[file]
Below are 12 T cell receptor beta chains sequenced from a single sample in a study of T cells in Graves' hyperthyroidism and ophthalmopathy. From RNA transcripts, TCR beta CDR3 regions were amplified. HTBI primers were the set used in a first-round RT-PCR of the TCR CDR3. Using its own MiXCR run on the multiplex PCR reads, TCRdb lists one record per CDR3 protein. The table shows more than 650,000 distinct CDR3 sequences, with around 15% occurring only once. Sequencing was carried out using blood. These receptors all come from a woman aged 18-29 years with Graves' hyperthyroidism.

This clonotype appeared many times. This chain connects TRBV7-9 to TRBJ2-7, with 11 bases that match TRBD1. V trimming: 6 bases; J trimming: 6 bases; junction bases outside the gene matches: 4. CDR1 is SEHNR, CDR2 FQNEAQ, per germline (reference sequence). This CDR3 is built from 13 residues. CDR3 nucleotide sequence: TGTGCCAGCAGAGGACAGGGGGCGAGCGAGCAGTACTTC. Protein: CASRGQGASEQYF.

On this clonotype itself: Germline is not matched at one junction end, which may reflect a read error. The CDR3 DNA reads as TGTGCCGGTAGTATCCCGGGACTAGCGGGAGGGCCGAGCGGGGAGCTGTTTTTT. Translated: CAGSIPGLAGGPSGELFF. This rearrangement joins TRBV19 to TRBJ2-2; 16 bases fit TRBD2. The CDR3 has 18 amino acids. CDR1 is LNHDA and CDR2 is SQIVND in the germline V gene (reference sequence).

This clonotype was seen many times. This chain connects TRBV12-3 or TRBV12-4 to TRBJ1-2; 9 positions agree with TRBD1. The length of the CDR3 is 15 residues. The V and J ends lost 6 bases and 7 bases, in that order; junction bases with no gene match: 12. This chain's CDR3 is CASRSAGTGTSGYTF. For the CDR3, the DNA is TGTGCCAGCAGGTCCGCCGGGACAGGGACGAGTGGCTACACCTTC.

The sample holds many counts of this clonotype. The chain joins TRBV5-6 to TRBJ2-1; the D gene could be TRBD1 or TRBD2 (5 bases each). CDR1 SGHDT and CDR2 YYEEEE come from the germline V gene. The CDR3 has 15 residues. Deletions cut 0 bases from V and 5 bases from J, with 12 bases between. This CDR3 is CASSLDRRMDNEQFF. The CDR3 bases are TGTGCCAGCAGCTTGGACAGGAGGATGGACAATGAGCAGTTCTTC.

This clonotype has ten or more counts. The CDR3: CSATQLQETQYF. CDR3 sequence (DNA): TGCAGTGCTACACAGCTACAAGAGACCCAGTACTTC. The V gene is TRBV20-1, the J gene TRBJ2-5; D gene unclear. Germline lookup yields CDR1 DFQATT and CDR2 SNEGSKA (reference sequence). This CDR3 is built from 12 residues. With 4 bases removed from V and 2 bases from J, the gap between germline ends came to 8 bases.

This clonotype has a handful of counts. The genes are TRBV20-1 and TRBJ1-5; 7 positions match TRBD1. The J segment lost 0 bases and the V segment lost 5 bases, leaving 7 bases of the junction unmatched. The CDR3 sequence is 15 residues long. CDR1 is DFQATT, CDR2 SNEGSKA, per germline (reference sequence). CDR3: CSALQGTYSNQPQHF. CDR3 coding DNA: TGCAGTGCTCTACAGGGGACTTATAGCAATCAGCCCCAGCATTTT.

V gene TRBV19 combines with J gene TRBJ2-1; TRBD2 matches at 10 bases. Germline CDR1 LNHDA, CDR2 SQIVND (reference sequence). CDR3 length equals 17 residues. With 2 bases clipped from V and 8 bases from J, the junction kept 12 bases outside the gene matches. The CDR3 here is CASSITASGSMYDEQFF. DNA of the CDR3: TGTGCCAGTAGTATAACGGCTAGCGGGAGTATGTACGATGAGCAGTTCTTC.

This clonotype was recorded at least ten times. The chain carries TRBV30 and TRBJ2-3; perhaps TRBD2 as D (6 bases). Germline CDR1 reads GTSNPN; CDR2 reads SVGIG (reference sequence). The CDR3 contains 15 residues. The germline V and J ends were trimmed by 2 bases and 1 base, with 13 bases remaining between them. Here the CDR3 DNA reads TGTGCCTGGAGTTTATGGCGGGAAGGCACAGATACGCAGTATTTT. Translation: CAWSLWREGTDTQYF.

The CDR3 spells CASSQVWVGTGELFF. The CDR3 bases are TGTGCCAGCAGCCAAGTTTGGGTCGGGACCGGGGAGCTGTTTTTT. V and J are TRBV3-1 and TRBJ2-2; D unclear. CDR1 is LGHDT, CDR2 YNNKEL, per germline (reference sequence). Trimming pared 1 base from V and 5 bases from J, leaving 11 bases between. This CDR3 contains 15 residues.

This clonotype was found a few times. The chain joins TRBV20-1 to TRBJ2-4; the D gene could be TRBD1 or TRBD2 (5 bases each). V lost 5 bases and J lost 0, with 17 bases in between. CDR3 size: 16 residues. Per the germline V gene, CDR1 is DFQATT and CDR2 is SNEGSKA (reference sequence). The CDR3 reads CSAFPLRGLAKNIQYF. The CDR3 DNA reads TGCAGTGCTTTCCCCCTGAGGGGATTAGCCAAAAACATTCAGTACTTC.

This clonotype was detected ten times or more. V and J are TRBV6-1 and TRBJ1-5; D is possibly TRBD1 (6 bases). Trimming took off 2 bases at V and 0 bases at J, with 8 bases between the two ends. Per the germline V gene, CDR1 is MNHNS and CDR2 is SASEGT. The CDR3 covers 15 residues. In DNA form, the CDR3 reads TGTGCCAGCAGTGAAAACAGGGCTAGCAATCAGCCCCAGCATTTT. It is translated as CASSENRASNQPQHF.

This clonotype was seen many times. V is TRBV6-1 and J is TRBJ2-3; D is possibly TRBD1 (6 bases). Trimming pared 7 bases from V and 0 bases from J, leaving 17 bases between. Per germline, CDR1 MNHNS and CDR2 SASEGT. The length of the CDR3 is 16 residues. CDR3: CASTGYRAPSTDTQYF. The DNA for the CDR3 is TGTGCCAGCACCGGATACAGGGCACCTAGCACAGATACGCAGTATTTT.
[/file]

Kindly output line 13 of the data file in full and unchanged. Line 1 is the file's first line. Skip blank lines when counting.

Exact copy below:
This clonotype was seen many times. V is TRBV6-1 and J is TRBJ2-3; D is possibly TRBD1 (6 bases). Trimming pared 7 bases from V and 0 bases from J, leaving 17 bases between. Per germline, CDR1 MNHNS and CDR2 SASEGT. The length of the CDR3 is 16 residues. CDR3: CASTGYRAPSTDTQYF. The DNA for the CDR3 is TGTGCCAGCACCGGATACAGGGCACCTAGCACAGATACGCAGTATTTT.